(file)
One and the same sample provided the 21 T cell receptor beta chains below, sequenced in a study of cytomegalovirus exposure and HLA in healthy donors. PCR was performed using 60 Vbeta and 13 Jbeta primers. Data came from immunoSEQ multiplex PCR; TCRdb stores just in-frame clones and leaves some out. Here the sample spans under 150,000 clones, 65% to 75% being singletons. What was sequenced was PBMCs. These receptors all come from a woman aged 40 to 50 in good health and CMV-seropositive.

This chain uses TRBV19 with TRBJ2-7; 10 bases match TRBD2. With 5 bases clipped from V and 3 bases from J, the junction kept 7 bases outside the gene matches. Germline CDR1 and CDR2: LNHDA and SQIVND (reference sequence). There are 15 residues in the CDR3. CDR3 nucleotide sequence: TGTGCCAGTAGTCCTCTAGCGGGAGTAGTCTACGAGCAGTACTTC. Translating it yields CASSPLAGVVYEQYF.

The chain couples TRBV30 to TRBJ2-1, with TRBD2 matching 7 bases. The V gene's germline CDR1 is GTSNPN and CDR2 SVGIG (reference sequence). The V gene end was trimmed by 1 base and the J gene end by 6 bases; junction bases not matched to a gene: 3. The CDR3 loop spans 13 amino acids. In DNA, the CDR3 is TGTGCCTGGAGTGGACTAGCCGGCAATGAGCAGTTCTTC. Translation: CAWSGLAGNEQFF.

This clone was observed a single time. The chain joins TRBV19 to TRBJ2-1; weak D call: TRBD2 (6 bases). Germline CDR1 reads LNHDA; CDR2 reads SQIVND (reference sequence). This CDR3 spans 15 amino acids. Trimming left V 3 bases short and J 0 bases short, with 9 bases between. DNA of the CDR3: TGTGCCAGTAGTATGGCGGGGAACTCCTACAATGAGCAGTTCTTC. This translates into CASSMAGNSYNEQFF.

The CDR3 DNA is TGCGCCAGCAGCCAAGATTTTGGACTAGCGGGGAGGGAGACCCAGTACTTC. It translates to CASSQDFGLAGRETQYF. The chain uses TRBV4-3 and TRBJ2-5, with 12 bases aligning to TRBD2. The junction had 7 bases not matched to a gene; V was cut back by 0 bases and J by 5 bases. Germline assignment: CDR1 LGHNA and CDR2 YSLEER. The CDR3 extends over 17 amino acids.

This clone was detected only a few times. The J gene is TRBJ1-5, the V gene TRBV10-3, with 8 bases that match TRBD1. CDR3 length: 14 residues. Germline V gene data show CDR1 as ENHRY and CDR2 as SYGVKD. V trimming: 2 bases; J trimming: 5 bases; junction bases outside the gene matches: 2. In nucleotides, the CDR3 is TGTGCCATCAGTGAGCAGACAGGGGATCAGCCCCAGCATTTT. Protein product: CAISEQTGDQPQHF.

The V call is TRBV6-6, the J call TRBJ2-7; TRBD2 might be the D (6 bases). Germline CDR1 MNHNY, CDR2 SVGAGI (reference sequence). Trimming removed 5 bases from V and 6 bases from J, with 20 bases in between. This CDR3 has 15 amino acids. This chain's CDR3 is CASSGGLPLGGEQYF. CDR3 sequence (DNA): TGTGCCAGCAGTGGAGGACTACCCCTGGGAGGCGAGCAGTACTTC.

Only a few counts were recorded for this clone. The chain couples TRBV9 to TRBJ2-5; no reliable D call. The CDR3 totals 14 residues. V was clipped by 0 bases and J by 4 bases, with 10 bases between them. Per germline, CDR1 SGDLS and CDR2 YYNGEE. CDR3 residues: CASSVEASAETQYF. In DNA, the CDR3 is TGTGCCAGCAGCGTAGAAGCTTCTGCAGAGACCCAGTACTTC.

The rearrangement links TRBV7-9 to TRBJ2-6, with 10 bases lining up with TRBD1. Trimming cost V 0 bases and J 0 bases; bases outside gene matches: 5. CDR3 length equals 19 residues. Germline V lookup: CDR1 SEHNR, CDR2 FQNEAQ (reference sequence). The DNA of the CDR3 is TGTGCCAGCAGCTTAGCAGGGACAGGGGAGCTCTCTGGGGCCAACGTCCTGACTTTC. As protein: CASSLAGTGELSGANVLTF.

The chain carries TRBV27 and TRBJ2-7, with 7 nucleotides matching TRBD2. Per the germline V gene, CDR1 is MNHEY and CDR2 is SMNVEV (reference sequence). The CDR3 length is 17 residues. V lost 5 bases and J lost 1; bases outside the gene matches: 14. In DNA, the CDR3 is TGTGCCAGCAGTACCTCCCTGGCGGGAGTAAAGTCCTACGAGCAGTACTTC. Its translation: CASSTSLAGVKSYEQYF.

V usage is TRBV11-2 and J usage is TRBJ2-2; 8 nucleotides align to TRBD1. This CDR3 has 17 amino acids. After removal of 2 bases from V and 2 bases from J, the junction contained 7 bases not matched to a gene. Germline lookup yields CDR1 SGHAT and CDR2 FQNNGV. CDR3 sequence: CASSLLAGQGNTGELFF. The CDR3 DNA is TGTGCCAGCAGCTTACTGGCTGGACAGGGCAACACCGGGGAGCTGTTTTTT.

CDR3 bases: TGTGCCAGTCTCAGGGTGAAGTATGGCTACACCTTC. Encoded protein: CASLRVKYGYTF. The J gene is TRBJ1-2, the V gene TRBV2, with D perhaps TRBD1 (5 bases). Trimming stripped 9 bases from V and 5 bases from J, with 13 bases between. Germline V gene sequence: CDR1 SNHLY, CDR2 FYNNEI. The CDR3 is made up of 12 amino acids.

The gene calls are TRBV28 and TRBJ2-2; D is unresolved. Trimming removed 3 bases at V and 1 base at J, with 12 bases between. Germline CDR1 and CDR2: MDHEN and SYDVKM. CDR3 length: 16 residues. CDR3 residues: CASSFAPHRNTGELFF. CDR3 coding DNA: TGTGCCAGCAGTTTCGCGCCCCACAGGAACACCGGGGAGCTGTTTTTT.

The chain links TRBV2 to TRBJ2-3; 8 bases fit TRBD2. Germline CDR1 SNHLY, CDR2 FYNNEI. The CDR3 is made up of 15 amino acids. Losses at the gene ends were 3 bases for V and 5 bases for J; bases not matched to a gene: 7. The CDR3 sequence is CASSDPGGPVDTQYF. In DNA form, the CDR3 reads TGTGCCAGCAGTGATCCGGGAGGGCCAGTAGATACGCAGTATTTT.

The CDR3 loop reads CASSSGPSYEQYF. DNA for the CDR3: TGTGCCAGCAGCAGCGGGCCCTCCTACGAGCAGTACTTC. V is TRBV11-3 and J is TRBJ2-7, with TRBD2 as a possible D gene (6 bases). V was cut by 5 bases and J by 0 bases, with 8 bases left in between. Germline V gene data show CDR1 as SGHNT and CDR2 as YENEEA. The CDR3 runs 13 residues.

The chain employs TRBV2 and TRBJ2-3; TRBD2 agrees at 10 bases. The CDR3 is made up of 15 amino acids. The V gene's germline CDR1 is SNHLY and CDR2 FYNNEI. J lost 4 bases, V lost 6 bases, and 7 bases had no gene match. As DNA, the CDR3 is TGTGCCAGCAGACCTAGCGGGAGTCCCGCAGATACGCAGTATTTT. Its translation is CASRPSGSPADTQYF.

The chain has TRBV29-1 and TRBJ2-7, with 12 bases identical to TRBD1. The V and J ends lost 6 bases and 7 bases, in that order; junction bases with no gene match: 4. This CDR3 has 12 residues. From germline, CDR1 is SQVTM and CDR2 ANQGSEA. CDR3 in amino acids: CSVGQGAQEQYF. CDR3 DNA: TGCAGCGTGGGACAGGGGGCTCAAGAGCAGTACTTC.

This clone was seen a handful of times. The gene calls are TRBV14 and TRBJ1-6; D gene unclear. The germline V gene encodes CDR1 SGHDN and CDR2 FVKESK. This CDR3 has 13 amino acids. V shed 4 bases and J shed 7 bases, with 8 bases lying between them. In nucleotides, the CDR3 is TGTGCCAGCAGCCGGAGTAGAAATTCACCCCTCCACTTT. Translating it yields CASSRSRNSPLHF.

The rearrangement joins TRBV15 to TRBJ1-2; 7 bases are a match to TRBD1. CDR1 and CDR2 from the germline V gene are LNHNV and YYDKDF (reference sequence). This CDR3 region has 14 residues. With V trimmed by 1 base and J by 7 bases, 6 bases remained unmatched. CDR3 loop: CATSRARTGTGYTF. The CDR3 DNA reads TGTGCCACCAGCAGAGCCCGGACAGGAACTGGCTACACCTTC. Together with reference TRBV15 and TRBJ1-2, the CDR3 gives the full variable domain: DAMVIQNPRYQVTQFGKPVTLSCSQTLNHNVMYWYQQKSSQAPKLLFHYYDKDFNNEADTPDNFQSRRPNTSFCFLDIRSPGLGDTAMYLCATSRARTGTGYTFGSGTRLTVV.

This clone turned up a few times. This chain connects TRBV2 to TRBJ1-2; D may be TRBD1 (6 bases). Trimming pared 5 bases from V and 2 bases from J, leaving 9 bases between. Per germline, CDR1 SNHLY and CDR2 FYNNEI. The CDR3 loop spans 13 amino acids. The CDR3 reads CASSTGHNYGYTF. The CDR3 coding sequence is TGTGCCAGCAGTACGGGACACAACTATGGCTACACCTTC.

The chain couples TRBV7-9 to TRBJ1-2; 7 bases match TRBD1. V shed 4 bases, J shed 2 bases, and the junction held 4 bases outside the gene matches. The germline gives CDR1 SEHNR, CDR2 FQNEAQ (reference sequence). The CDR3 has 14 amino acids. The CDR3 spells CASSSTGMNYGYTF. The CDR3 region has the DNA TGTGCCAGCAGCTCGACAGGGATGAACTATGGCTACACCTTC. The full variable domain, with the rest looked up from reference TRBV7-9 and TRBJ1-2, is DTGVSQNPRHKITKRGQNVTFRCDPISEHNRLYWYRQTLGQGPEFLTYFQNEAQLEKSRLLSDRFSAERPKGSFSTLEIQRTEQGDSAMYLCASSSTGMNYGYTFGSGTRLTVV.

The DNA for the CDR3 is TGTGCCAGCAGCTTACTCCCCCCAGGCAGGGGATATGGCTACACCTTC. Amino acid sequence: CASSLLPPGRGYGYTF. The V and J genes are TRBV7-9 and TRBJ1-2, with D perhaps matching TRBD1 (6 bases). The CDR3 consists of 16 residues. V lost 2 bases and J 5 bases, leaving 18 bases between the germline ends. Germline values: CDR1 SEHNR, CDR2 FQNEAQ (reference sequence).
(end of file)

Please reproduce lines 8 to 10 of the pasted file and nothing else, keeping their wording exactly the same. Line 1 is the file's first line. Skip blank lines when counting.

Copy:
Only a few counts were recorded for this clone. The chain couples TRBV9 to TRBJ2-5; no reliable D call. The CDR3 totals 14 residues. V was clipped by 0 bases and J by 4 bases, with 10 bases between them. Per germline, CDR1 SGDLS and CDR2 YYNGEE. CDR3 residues: CASSVEASAETQYF. In DNA, the CDR3 is TGTGCCAGCAGCGTAGAAGCTTCTGCAGAGACCCAGTACTTC.

The rearrangement links TRBV7-9 to TRBJ2-6, with 10 bases lining up with TRBD1. Trimming cost V 0 bases and J 0 bases; bases outside gene matches: 5. CDR3 length equals 19 residues. Germline V lookup: CDR1 SEHNR, CDR2 FQNEAQ (reference sequence). The DNA of the CDR3 is TGTGCCAGCAGCTTAGCAGGGACAGGGGAGCTCTCTGGGGCCAACGTCCTGACTTTC. As protein: CASSLAGTGELSGANVLTF.

The chain carries TRBV27 and TRBJ2-7, with 7 nucleotides matching TRBD2. Per the germline V gene, CDR1 is MNHEY and CDR2 is SMNVEV (reference sequence). The CDR3 length is 17 residues. V lost 5 bases and J lost 1; bases outside the gene matches: 14. In DNA, the CDR3 is TGTGCCAGCAGTACCTCCCTGGCGGGAGTAAAGTCCTACGAGCAGTACTTC. Its translation: CASSTSLAGVKSYEQYF.